ISO Test

Andrew Williams

By Andrew Williams



  • Recommended by TR
Canon PowerShot SX40 HS


Our Score:


ISO scene

The full ISO test scene. The cropped images below are reproduced at 100%.

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Detail starts to fall apart at ISO 800

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3200 is a smudge-fest, with little of the original detail or cuddly octopus's... fur visible.


October 31, 2011, 7:22 pm

I own a Panasonic TZ-5 and am interested as to the comparative performance of this camera against it / a DSLR.

You keep mentioning that a DSLR would offer far superior pictures, but really how superior ? I mean would anyone really notice on pictures taken in normal conditions, or would you need to zoom in to the max on the photo and know what you were looking for ?

Also would this offer better results than the my TX-5 ? And again, buy a real margin ?

Whilst I love the idea of the DSLR the sheer bulk is very prohibitive to carrying one around, especially when you then add the need to carry lenses too.

Finally how good is the 1080p video ? I know some of the DSLR's are now taking practically broadcast quality; is this on a similar level ? Is the optical stabilisation still working whilst taking video ?

Thanks for any help.

Mike B

October 31, 2011, 8:19 pm


A DSLR has a larger image sensor which enables you to get those nice background out of focus images. The downside is having to carry a larger and much heavier device. The only other option is to go for the halfway house of the mirror-less cameras such as the Panasonic micro four thirds models. But to get a reasonable zoom and video will set you back £1050 (GH2 + 14-140mm lens).

The Canon SX40 or Panasonic FZ150 will be a step up from your current camera and for most family users give the results they want in a relatively simple way. The FZ150 is a little cheaper than the canon at the moment and also a little lighter.

Look at the sample images and video clips available on many sites to see if you feel it matches your expectations.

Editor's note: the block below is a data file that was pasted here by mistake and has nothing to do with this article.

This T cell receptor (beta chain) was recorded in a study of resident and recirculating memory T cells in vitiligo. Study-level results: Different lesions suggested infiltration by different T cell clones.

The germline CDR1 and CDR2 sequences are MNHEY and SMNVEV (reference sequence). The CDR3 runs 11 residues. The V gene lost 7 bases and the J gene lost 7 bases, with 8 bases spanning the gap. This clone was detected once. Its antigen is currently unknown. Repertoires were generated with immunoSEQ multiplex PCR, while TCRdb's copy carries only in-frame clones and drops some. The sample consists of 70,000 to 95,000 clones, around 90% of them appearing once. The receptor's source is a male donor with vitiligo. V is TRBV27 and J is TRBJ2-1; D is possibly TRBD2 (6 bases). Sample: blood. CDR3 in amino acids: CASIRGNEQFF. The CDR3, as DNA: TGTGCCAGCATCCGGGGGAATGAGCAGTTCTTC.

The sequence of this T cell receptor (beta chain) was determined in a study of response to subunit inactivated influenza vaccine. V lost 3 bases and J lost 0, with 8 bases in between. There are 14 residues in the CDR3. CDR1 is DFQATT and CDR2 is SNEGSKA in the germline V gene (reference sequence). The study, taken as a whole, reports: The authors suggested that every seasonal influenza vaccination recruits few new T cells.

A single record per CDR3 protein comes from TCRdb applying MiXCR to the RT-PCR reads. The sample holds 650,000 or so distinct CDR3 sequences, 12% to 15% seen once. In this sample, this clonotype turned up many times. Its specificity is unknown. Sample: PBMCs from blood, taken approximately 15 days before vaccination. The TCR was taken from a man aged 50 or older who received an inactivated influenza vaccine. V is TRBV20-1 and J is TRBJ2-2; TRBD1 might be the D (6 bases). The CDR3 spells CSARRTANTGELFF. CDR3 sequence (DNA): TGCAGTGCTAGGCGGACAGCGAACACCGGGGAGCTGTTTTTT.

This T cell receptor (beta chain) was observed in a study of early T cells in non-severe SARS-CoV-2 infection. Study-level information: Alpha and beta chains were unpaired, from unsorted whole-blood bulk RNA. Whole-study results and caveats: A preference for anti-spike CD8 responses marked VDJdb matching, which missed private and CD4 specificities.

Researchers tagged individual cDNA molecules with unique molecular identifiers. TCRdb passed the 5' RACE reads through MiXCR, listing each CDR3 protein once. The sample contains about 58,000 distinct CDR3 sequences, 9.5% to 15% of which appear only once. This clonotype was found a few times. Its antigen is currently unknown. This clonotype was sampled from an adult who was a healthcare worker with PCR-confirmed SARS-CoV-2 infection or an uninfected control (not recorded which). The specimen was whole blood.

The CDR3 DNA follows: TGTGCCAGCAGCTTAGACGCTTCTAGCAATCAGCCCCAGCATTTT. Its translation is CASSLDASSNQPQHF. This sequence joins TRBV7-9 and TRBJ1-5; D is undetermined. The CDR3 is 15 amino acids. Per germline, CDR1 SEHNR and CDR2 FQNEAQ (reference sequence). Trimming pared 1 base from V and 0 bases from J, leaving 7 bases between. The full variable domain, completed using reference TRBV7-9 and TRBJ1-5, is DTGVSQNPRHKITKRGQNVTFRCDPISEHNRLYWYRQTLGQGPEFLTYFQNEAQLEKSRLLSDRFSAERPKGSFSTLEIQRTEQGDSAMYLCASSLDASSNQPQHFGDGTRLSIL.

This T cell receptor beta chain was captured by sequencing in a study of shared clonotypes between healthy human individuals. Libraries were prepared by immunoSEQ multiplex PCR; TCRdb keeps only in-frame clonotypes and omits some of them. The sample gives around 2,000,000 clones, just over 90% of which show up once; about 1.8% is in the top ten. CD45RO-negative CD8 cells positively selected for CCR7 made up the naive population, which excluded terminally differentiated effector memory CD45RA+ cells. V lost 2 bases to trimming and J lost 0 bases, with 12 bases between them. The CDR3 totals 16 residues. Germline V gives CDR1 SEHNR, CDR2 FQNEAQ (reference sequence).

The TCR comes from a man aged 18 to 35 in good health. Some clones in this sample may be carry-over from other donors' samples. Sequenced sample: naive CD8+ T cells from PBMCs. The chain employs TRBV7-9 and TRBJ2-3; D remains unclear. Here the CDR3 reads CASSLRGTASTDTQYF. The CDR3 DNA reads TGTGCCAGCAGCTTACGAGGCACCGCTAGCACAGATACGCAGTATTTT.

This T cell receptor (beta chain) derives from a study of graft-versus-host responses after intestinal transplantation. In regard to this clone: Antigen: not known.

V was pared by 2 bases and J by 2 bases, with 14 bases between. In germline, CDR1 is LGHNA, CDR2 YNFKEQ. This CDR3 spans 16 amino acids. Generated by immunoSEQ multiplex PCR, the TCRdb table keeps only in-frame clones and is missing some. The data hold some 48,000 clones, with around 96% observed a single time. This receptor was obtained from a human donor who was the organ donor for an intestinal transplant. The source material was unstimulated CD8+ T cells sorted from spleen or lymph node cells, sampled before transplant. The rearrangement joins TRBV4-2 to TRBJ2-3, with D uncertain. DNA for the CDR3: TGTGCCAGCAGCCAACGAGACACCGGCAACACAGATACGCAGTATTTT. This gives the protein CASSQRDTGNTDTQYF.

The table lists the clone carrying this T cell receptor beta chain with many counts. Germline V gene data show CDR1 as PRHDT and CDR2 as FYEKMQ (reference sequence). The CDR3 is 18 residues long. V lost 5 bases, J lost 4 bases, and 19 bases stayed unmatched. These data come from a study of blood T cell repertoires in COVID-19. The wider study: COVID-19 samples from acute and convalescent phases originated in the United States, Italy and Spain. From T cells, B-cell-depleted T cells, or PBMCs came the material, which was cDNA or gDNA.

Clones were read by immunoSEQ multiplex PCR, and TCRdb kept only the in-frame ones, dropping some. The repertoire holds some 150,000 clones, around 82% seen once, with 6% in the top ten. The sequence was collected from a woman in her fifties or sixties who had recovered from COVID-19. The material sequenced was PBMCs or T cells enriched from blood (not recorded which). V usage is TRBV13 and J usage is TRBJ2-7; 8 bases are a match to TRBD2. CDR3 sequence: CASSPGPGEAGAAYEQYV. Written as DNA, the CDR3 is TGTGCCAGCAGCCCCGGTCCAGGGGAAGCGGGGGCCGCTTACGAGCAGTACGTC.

Martin Daler

October 31, 2011, 9:37 pm

A DSLR certainly won't produce superior images unless you have it with you. And since you say that the bulk would be prohibitive, that likely means that you won't.

Even if you have a DSLR, I'm betting there is a big empty space in your camera bag where the 840mm lens isn't.

So if you need what this camera can do, and you wouldn't carry a DSLR and a rucksack full of lenses, then you have answered your own questions.


October 31, 2011, 9:46 pm

Yep, what Mike said.

Whilst a large DSLR sensor will offer better image quality, the benefits aren't solely in that area. The larger sensor on a DSLR allows for a narrower depth of field, so it's easier to attain that professional-looking defocused background, while the focus on your subject remains pin sharp.

Also, light sensitivity from a large sensor can be excellent, so images taken in low light conditions are often so detailed, you find yourself using a flash far less than you might with a compact.

Improved light sensitivity also has the effect of allowing faster shutter speeds, so it's easier to capture a fast moving subject with a larger sensor.

All of these benefits (as well as others I haven't mentioned) dramatically widen the scope for creative, artistic photography.

The downsides are bulk, expense and focal length. Bulk can be mitigated by purchasing a mirrorless camera like Sony's NEX-5N, which retains the large DSLR-like sensor in a relatively compact body. Unfortunately, large sensors also require large lenses, as dictated by the laws of physics. As such, you have to sacrifice a lot of zoom when you increase the sensor size, which is why those do-it-all travels zooms like your TZ-5 are a good compromise for many people.


October 31, 2011, 10:15 pm

Thanks Mike.

I'd be very interested to see if I could tell the difference though between shots taken on a normal DSLR and this Canon. I'm not sure I could easily. Comparing camera output is often tough as only rarely are comparison shots taken in the same light, of the same subjects.

Unfortunately reading the review and comments on the web it seems that this camera is limited by key features being disabled in manual mode, this means that things I'd want to do (like long exposure shots) are potentially not possible at all. Seems a big shame on a device this close to an SLR.

Will certainly take a look over the FZ150 too.


November 1, 2011, 2:30 pm

Hi AJ,
Sorry for the late reply - I was out of the office yesterday. It sounds like the as-ever well informed TR audience has pretty much done my job for me though :)

The IS works very well with video too - I didn't notice much jerkiness even with fast movement. The quality won't compare well with those DSLRs you mention though. It's good, but is still reliant on the quality of the sensor. For home movies it's fine, but if you want to go a bit Be Kind Rewind, you probably want something a little higher-end.


Mike B

November 13, 2011, 3:37 pm

One other point in the Panasonic FZ150 favor is the flash hot shoe. This enables you to use a bounce flash which always gives far better indoor results than a forward firing inbuilt flash. OK you need to fork out about £150 for a decent flash but it is worth the money if you take a lot of indoor shots. If you decide on a G3 or GH2 then you can se the flash on these.


December 9, 2011, 7:00 pm

Well I bought the camera and I love it.. You CANT tell the difference unless you are some PRO that is just the best.. lol.. Also you can do the long image shots with lights. Here is a video I found on Youtube that talks about it and It is a great camera.. Let me know what you think.. Patrick

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